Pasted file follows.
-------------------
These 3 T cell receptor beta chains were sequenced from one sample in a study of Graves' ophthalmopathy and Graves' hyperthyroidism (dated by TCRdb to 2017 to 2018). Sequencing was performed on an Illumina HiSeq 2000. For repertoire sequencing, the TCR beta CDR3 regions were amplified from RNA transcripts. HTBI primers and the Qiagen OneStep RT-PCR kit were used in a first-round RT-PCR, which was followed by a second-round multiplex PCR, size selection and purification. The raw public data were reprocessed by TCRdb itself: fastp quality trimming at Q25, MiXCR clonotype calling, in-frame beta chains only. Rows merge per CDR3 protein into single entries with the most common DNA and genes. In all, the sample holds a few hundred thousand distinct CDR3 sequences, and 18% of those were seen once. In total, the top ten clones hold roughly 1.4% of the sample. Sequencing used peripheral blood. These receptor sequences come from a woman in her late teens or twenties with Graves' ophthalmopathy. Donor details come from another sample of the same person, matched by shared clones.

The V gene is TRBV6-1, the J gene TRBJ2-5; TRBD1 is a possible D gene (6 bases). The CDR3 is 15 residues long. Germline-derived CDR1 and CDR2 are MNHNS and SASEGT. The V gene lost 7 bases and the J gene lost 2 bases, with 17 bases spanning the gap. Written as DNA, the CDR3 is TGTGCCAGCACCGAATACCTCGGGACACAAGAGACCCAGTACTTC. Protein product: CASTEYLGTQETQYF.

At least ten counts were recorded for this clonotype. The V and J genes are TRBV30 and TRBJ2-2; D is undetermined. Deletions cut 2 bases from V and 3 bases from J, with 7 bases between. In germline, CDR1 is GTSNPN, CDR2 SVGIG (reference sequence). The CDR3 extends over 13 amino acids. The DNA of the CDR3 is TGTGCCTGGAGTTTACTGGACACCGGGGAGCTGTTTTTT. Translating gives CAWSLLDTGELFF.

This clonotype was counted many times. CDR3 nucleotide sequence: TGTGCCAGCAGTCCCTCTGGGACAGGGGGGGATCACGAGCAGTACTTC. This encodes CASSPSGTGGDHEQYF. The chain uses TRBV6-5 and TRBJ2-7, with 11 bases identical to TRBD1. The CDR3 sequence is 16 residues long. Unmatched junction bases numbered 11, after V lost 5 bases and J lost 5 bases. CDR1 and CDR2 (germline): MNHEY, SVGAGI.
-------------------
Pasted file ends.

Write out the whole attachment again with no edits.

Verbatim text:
These 3 T cell receptor beta chains were sequenced from one sample in a study of Graves' ophthalmopathy and Graves' hyperthyroidism (dated by TCRdb to 2017 to 2018). Sequencing was performed on an Illumina HiSeq 2000. For repertoire sequencing, the TCR beta CDR3 regions were amplified from RNA transcripts. HTBI primers and the Qiagen OneStep RT-PCR kit were used in a first-round RT-PCR, which was followed by a second-round multiplex PCR, size selection and purification. The raw public data were reprocessed by TCRdb itself: fastp quality trimming at Q25, MiXCR clonotype calling, in-frame beta chains only. Rows merge per CDR3 protein into single entries with the most common DNA and genes. In all, the sample holds a few hundred thousand distinct CDR3 sequences, and 18% of those were seen once. In total, the top ten clones hold roughly 1.4% of the sample. Sequencing used peripheral blood. These receptor sequences come from a woman in her late teens or twenties with Graves' ophthalmopathy. Donor details come from another sample of the same person, matched by shared clones.

The V gene is TRBV6-1, the J gene TRBJ2-5; TRBD1 is a possible D gene (6 bases). The CDR3 is 15 residues long. Germline-derived CDR1 and CDR2 are MNHNS and SASEGT. The V gene lost 7 bases and the J gene lost 2 bases, with 17 bases spanning the gap. Written as DNA, the CDR3 is TGTGCCAGCACCGAATACCTCGGGACACAAGAGACCCAGTACTTC. Protein product: CASTEYLGTQETQYF.

At least ten counts were recorded for this clonotype. The V and J genes are TRBV30 and TRBJ2-2; D is undetermined. Deletions cut 2 bases from V and 3 bases from J, with 7 bases between. In germline, CDR1 is GTSNPN, CDR2 SVGIG (reference sequence). The CDR3 extends over 13 amino acids. The DNA of the CDR3 is TGTGCCTGGAGTTTACTGGACACCGGGGAGCTGTTTTTT. Translating gives CAWSLLDTGELFF.

This clonotype was counted many times. CDR3 nucleotide sequence: TGTGCCAGCAGTCCCTCTGGGACAGGGGGGGATCACGAGCAGTACTTC. This encodes CASSPSGTGGDHEQYF. The chain uses TRBV6-5 and TRBJ2-7, with 11 bases identical to TRBD1. The CDR3 sequence is 16 residues long. Unmatched junction bases numbered 11, after V lost 5 bases and J lost 5 bases. CDR1 and CDR2 (germline): MNHEY, SVGAGI.